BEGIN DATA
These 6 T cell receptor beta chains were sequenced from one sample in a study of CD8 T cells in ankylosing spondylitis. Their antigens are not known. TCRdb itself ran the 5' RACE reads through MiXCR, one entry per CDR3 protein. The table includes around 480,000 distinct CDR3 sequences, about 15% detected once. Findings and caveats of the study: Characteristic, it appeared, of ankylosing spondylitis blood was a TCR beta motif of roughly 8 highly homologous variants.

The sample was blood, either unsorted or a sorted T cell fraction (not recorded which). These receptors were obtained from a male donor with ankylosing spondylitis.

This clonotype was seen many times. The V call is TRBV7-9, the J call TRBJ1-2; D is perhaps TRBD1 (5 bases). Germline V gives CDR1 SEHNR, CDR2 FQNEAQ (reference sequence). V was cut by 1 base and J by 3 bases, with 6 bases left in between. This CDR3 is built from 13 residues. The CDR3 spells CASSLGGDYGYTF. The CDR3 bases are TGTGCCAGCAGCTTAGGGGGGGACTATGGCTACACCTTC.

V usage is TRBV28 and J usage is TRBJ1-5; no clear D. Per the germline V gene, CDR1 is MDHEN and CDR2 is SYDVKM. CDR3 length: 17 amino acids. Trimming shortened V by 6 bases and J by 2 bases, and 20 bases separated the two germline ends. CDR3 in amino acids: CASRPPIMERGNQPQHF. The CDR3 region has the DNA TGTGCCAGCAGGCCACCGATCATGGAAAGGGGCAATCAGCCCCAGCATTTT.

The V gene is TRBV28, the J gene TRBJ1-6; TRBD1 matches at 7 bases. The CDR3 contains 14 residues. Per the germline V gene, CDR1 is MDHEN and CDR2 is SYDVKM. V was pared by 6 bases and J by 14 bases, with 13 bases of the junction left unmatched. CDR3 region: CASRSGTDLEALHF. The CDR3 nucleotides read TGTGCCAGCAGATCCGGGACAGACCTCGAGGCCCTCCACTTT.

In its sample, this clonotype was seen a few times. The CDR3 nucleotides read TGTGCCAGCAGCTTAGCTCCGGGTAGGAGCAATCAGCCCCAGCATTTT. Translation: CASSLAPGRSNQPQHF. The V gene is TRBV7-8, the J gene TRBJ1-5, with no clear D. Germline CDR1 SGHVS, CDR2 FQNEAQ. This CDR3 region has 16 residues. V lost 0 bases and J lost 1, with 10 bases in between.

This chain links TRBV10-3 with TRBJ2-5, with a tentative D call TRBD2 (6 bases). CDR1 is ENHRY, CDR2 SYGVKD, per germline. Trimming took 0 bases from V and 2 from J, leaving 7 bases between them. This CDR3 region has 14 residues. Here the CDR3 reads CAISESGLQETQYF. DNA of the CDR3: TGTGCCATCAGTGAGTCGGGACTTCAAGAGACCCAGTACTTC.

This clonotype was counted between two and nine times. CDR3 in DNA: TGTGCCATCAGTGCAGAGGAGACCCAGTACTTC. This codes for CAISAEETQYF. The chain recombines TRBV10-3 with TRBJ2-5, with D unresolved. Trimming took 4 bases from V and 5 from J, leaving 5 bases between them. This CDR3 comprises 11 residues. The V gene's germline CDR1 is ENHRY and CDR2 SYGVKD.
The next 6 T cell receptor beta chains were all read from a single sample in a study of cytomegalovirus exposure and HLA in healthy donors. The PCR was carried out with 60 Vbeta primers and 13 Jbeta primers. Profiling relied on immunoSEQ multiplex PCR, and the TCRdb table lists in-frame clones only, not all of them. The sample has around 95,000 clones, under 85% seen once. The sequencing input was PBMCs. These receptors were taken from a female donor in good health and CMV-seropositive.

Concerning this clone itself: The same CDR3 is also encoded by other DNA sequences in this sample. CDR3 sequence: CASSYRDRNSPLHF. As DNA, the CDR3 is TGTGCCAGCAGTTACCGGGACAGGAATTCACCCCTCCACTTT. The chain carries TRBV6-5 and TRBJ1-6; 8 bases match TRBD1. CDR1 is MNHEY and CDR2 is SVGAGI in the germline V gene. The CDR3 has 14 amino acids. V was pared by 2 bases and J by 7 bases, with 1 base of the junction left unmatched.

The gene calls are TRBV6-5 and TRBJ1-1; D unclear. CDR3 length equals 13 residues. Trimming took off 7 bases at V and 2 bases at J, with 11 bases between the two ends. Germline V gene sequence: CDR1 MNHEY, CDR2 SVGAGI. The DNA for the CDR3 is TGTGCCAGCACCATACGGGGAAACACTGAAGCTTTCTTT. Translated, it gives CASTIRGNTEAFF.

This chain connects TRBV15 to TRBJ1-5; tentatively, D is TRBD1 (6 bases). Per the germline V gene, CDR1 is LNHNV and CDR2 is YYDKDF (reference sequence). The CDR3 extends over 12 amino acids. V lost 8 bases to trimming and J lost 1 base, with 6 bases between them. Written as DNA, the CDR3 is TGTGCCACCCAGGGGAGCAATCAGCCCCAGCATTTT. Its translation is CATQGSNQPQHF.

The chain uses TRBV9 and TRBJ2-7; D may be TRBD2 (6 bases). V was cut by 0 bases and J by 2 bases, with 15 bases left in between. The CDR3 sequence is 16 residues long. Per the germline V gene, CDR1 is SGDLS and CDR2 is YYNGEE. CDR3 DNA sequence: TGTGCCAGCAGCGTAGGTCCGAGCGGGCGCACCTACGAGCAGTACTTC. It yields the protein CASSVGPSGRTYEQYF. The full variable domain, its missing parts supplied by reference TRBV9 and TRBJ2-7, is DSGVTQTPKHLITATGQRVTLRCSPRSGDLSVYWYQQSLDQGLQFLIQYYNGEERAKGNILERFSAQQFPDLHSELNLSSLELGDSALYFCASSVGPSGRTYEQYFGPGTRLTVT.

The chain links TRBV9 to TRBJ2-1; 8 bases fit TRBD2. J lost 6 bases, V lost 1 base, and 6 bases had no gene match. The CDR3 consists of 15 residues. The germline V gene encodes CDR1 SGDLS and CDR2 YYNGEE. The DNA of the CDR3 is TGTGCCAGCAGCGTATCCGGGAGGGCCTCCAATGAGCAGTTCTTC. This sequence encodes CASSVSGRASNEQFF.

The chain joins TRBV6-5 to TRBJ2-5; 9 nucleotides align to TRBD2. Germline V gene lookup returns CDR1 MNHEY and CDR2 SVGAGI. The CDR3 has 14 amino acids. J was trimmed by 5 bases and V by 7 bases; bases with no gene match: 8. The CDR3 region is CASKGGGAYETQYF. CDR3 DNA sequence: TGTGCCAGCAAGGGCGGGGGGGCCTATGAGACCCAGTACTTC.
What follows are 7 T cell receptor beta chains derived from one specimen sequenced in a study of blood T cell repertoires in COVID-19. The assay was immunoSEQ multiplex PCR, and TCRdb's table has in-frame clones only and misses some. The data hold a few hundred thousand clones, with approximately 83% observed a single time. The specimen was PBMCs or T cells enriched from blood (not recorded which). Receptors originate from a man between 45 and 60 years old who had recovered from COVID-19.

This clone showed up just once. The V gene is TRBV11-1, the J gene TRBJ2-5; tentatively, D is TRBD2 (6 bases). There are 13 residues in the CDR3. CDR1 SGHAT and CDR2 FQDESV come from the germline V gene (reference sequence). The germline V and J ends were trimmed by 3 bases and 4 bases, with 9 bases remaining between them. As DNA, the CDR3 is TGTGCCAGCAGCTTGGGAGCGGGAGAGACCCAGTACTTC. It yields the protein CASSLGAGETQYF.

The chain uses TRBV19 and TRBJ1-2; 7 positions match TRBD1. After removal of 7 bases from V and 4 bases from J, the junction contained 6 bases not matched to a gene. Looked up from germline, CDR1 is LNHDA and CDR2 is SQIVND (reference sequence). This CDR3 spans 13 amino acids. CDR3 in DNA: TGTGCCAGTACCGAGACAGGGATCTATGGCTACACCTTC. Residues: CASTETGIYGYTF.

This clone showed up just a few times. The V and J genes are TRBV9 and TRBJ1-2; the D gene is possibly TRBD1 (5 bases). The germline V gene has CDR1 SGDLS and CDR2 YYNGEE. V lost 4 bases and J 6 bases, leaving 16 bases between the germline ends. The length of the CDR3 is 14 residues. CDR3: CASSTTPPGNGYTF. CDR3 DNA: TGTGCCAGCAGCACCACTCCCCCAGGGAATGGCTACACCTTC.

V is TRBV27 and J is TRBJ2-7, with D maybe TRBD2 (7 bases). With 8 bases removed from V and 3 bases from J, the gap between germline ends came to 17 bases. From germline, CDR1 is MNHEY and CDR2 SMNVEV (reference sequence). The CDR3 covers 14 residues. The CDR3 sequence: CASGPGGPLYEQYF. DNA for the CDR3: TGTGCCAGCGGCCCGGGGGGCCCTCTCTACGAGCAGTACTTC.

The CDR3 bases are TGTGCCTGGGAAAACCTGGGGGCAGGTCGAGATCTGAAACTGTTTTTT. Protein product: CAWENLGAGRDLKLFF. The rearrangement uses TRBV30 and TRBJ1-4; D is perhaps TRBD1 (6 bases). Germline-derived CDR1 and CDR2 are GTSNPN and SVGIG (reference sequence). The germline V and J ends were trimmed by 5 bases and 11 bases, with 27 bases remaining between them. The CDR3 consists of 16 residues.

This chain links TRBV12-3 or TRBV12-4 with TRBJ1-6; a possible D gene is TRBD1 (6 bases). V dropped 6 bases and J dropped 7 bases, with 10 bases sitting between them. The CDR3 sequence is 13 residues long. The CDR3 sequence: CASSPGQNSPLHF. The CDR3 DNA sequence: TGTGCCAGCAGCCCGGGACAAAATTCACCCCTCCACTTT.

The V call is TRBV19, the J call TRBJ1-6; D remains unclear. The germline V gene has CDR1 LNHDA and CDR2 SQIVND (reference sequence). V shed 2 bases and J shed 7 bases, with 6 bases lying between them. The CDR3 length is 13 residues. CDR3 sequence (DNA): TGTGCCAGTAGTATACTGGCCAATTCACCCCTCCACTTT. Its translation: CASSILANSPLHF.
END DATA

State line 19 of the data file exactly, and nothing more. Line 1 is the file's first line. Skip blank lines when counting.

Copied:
This clone showed up just a few times. The V and J genes are TRBV9 and TRBJ1-2; the D gene is possibly TRBD1 (5 bases). The germline V gene has CDR1 SGDLS and CDR2 YYNGEE. V lost 4 bases and J 6 bases, leaving 16 bases between the germline ends. The length of the CDR3 is 14 residues. CDR3: CASSTTPPGNGYTF. CDR3 DNA: TGTGCCAGCAGCACCACTCCCCCAGGGAATGGCTACACCTTC.